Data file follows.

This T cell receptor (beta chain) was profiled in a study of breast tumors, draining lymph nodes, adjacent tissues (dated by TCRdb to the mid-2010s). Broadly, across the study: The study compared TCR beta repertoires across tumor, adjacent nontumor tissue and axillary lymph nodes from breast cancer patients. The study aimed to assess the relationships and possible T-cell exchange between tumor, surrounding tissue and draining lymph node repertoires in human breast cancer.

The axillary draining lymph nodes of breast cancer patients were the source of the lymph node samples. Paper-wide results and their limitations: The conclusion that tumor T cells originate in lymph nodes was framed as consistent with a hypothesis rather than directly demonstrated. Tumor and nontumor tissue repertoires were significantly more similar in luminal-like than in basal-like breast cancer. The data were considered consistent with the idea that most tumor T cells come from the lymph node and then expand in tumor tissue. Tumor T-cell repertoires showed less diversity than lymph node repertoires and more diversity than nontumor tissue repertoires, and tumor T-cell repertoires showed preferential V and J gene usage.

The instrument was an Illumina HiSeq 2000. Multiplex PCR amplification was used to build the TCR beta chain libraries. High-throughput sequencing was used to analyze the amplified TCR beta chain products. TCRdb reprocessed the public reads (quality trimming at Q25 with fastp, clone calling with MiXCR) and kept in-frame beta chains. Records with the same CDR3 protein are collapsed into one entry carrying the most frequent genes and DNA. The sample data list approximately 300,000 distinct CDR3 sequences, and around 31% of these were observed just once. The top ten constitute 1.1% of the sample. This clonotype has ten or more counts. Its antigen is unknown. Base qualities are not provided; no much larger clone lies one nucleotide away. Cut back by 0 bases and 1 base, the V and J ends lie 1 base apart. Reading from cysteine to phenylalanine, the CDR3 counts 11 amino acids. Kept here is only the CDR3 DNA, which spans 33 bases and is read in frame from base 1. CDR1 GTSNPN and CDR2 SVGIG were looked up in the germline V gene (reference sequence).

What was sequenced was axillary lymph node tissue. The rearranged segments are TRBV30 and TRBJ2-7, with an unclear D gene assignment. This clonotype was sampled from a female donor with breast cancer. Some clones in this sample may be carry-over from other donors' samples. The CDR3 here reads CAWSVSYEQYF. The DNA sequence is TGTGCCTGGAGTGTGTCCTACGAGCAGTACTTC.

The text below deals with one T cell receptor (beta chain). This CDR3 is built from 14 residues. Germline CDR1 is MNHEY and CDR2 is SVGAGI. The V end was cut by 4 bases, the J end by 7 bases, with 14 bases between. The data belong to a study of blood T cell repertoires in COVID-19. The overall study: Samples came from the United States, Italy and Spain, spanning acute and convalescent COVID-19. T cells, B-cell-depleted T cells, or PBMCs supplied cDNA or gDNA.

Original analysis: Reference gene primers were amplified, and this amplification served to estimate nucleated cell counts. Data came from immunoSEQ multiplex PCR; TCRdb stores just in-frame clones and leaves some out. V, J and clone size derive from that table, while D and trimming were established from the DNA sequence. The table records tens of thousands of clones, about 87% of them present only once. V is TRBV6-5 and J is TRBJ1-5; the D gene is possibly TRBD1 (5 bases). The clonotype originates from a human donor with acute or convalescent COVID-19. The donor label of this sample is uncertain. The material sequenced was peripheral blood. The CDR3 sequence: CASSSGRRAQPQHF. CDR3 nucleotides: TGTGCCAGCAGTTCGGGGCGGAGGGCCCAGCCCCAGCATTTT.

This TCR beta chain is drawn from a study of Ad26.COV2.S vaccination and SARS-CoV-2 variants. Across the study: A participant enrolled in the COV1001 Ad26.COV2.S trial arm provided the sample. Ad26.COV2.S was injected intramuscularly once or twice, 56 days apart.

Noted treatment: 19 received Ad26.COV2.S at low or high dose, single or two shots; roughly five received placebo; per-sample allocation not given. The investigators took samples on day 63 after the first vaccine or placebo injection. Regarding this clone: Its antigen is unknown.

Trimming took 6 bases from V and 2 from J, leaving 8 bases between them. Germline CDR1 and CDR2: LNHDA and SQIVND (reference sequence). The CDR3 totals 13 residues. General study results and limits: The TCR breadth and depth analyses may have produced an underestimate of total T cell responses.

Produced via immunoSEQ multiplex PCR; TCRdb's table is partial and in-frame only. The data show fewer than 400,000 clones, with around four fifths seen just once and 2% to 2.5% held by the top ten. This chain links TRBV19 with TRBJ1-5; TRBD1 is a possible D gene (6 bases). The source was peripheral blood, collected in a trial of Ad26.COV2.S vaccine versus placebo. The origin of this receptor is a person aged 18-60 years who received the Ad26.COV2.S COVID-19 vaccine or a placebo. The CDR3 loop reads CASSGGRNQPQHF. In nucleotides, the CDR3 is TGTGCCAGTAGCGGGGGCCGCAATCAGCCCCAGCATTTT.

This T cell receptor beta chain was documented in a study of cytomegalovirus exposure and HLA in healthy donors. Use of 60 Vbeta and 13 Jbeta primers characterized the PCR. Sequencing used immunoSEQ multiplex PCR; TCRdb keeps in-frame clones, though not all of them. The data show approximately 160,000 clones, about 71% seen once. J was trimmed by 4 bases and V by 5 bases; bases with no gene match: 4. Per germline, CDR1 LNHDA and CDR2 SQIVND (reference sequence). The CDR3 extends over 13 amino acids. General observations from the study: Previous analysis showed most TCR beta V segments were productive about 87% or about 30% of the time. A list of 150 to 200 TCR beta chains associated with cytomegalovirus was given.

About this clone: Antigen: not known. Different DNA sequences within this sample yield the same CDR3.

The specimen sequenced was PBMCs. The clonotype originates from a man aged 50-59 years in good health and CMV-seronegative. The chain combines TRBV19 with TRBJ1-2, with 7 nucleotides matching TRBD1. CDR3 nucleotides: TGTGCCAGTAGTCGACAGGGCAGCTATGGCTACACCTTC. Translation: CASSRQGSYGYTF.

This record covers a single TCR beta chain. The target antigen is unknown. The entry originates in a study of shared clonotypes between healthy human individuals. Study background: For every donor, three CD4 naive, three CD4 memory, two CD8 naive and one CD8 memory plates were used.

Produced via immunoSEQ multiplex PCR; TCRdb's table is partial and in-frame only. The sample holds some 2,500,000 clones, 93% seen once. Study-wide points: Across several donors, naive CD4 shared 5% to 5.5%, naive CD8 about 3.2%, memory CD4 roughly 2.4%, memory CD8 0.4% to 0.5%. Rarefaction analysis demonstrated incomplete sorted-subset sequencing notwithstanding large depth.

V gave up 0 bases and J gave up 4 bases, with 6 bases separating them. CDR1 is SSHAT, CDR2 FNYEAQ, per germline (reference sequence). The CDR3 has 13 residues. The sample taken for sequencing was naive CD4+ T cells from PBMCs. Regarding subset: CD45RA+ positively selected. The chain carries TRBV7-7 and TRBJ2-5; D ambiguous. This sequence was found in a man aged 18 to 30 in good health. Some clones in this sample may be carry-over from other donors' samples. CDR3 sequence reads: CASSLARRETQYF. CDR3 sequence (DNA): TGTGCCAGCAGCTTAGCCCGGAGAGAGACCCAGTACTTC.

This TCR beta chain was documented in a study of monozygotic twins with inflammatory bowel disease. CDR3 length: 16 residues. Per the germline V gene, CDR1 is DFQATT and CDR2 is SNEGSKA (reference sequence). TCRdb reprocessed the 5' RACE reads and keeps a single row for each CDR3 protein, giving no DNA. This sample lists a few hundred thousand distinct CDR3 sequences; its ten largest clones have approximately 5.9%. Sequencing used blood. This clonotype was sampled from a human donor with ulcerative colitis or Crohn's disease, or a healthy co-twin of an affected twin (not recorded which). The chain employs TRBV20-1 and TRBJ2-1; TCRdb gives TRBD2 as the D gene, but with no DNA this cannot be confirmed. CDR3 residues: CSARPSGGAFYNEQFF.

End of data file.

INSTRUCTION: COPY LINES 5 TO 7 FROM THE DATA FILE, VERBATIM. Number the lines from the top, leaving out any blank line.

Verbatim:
The text below deals with one T cell receptor (beta chain). This CDR3 is built from 14 residues. Germline CDR1 is MNHEY and CDR2 is SVGAGI. The V end was cut by 4 bases, the J end by 7 bases, with 14 bases between. The data belong to a study of blood T cell repertoires in COVID-19. The overall study: Samples came from the United States, Italy and Spain, spanning acute and convalescent COVID-19. T cells, B-cell-depleted T cells, or PBMCs supplied cDNA or gDNA.

Original analysis: Reference gene primers were amplified, and this amplification served to estimate nucleated cell counts. Data came from immunoSEQ multiplex PCR; TCRdb stores just in-frame clones and leaves some out. V, J and clone size derive from that table, while D and trimming were established from the DNA sequence. The table records tens of thousands of clones, about 87% of them present only once. V is TRBV6-5 and J is TRBJ1-5; the D gene is possibly TRBD1 (5 bases). The clonotype originates from a human donor with acute or convalescent COVID-19. The donor label of this sample is uncertain. The material sequenced was peripheral blood. The CDR3 sequence: CASSSGRRAQPQHF. CDR3 nucleotides: TGTGCCAGCAGTTCGGGGCGGAGGGCCCAGCCCCAGCATTTT.

This TCR beta chain is drawn from a study of Ad26.COV2.S vaccination and SARS-CoV-2 variants. Across the study: A participant enrolled in the COV1001 Ad26.COV2.S trial arm provided the sample. Ad26.COV2.S was injected intramuscularly once or twice, 56 days apart.